Debt Forgiveness Programs

You may also be able to reduce your debts if you qualify for debt forgiveness programs. For example, many healthcare providers offer debt forgiveness programs if you meet their eligibility requirements. If you have large medical bills and are facing financial hardship, check to see if you qualify.

If you have tax debt and are in a tough spot, you may qualify for tax debt forgiveness through the IRS’s Offer in Compromise. However, you’ll only be able to qualify for this program if you have almost no assets and are financially insolvent.

If you have outstanding federal student loans, you may qualify for student loan debt forgiveness through several programs, such as the Public Service Loan Forgiveness program. President Biden has already approved $127 billion in student debt relief through a variety of acts signed into law. If you qualify, all or a significant portion of your loan may be forgiven.

Debt Settlement

Debt settlement is the process of negotiating with your creditors to accept a lump sum that is less than the original amount you currently owe. In exchange for this lump-sum payment, lenders will forgive the remaining debt you owe, and you can start fresh. You can work with an experienced debt settlement company like TurboDebt to handle these often complex negotiations for you.

If you’ve already missed loan payments for several months and don’t think you can pay off your entire debt, debt settlement can be a good way to save as much as 50% of your debt before fees if you work with an experienced company.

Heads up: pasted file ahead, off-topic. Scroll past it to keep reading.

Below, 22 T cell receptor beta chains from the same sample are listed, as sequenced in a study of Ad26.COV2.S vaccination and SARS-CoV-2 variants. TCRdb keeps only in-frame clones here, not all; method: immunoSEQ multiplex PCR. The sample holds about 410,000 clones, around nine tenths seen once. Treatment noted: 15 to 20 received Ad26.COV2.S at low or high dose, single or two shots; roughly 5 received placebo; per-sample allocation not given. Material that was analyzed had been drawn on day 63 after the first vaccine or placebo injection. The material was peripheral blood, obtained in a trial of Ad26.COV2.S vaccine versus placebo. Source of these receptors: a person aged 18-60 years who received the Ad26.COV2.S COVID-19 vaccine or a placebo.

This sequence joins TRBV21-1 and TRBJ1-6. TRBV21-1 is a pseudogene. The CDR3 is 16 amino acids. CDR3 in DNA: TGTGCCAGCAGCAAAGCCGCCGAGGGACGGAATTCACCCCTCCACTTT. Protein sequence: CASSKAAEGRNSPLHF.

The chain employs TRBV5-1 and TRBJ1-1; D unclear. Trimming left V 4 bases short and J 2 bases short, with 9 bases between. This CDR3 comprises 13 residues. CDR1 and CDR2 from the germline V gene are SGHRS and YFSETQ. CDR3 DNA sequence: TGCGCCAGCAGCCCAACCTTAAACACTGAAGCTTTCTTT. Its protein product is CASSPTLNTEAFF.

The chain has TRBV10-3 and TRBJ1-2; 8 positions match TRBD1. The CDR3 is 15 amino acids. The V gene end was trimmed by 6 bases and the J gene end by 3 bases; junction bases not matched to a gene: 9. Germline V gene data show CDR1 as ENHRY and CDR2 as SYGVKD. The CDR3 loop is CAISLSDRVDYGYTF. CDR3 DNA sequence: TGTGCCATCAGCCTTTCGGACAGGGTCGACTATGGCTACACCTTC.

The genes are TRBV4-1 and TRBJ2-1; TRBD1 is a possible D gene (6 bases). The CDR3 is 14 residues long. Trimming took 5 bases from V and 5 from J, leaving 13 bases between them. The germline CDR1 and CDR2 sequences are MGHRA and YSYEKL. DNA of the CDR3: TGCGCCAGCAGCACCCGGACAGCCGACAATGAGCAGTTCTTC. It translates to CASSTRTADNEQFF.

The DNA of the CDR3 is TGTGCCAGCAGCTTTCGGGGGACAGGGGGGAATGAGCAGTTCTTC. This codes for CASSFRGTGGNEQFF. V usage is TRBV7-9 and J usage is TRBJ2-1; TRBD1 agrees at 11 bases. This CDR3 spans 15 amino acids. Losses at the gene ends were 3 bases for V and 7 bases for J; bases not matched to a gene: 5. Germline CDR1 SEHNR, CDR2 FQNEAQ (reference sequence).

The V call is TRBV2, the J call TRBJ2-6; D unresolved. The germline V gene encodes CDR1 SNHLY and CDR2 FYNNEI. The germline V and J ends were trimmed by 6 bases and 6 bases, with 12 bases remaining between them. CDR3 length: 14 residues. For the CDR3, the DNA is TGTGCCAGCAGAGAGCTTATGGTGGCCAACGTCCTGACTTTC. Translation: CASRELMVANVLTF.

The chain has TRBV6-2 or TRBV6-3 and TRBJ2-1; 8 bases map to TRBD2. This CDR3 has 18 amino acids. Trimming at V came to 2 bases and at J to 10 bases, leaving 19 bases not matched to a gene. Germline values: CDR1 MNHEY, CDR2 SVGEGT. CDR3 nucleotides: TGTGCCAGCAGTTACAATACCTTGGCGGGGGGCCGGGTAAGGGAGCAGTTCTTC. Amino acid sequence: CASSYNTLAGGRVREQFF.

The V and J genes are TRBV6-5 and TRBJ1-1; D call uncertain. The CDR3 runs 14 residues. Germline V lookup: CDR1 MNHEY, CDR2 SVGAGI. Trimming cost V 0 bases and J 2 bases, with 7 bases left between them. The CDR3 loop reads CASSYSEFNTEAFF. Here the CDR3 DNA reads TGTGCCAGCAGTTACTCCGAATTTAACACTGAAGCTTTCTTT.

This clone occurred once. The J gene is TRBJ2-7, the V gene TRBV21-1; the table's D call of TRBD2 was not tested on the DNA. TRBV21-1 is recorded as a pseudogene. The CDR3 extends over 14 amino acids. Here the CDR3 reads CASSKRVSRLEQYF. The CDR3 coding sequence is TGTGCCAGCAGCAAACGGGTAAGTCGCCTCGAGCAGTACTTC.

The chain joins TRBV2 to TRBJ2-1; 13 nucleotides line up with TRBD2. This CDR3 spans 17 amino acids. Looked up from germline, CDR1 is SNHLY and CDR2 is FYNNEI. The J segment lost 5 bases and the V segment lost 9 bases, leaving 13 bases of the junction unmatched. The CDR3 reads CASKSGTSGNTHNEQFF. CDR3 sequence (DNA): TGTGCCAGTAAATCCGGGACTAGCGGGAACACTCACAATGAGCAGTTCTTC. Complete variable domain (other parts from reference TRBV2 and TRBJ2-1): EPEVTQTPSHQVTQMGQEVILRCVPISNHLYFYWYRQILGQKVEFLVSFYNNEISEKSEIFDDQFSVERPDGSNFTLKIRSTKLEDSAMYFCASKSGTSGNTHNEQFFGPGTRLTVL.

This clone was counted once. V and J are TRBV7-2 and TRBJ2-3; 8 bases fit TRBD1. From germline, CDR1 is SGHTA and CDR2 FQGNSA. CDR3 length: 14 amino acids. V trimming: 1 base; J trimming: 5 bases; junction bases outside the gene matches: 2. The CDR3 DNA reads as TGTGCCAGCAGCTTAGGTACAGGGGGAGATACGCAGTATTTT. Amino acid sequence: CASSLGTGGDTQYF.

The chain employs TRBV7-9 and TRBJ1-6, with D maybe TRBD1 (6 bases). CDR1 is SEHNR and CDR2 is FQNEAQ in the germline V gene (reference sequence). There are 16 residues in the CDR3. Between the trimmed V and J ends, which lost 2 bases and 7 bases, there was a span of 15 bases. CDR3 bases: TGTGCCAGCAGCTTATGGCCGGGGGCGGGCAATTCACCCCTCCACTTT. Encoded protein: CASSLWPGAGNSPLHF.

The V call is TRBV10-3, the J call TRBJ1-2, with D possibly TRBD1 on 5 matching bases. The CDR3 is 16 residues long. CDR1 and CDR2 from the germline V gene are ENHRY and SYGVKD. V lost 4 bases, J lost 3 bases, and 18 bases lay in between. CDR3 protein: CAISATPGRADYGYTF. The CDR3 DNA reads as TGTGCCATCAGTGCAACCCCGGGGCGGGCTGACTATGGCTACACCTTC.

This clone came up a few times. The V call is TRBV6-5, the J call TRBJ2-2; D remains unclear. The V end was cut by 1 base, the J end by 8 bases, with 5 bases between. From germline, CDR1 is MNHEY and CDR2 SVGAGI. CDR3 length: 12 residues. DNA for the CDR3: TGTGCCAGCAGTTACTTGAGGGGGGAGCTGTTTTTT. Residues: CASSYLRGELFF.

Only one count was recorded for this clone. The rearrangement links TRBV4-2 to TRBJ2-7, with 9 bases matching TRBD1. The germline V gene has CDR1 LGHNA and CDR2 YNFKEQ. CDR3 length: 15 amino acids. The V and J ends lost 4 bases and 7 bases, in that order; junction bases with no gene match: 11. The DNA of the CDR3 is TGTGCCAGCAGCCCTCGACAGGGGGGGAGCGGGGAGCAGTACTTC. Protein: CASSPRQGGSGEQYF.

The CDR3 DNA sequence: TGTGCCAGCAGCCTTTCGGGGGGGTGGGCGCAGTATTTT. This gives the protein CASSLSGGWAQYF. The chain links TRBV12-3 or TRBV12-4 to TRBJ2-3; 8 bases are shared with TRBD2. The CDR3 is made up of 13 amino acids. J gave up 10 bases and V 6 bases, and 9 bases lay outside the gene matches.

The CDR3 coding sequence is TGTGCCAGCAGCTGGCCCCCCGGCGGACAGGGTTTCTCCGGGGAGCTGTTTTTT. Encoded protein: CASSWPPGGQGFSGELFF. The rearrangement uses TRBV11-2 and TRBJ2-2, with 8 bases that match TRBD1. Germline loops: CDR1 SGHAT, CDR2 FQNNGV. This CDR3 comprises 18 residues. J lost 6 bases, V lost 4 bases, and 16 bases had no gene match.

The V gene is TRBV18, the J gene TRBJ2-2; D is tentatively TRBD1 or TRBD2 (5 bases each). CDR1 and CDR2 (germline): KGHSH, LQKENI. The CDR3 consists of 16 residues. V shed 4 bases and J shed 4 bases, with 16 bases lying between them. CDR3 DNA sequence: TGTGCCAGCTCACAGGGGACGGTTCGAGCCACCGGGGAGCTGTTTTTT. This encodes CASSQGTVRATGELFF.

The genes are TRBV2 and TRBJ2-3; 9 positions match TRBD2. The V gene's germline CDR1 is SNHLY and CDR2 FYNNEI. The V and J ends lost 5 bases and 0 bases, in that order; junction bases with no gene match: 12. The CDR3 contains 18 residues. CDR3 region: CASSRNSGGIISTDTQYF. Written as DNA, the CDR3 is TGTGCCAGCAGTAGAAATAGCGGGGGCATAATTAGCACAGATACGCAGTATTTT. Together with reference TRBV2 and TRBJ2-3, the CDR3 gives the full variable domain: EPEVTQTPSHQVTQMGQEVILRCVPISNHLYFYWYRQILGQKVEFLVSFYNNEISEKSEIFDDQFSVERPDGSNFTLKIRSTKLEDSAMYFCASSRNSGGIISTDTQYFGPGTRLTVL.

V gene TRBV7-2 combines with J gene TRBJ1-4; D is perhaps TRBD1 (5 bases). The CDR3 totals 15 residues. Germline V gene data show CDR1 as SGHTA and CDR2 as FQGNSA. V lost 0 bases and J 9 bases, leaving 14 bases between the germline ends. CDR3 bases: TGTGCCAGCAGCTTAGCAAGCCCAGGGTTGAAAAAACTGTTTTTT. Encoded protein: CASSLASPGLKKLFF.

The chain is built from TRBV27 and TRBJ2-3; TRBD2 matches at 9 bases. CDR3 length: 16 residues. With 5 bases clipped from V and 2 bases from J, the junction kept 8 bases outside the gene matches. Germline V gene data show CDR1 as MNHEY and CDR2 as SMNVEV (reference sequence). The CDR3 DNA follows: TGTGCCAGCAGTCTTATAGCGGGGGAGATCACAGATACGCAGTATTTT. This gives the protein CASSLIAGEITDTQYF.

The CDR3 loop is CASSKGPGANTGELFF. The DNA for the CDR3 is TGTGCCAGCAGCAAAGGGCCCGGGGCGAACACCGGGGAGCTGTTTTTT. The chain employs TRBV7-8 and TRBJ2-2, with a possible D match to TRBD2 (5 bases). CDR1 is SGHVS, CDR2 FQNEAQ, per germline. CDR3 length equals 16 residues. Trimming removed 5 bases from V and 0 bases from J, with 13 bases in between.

Debt Relief Organizations for Seniors

When seeking debt relief for senior citizens, it’s important to do your research and work with trusted organizations and agencies. If you’re looking for credit counseling agencies, here are two organizations where you can find a list of trusted agencies in your state:

HELPS is a nonprofit law firm and a charitable organization that educates and protects senior citizens struggling with debt. If you’re unsure of elderly debt collection laws or dealing with calls and harassment from debt collectors, this organization can help.

“Senior citizens are often taken advantage of due to social perceptions related to limited financial knowledge or an over-trusting nature towards those posing as legitimate professionals,” cautions Brad Reichert, debt expert and founder and managing director of Reichert Asset Management LLC. He advises seniors to do background reviews on any firms they’re considering doing business with.

The Bottom Line on Senior Citizen Debt Relief

For many older adults, living with debt in retirement is something they never thought would happen. There’s no one-size-fits-all strategy when it comes to debt relief for senior citizens. However, there are many ways you can get help regardless of the type of debt you have or your financial situation.

For older Americans, it’s essential to pay off debt as soon as possible so they can continue saving for their retirement. Their retirement savings provide the cushion they need to live a financially comfortable life when their income shrinks after they retire.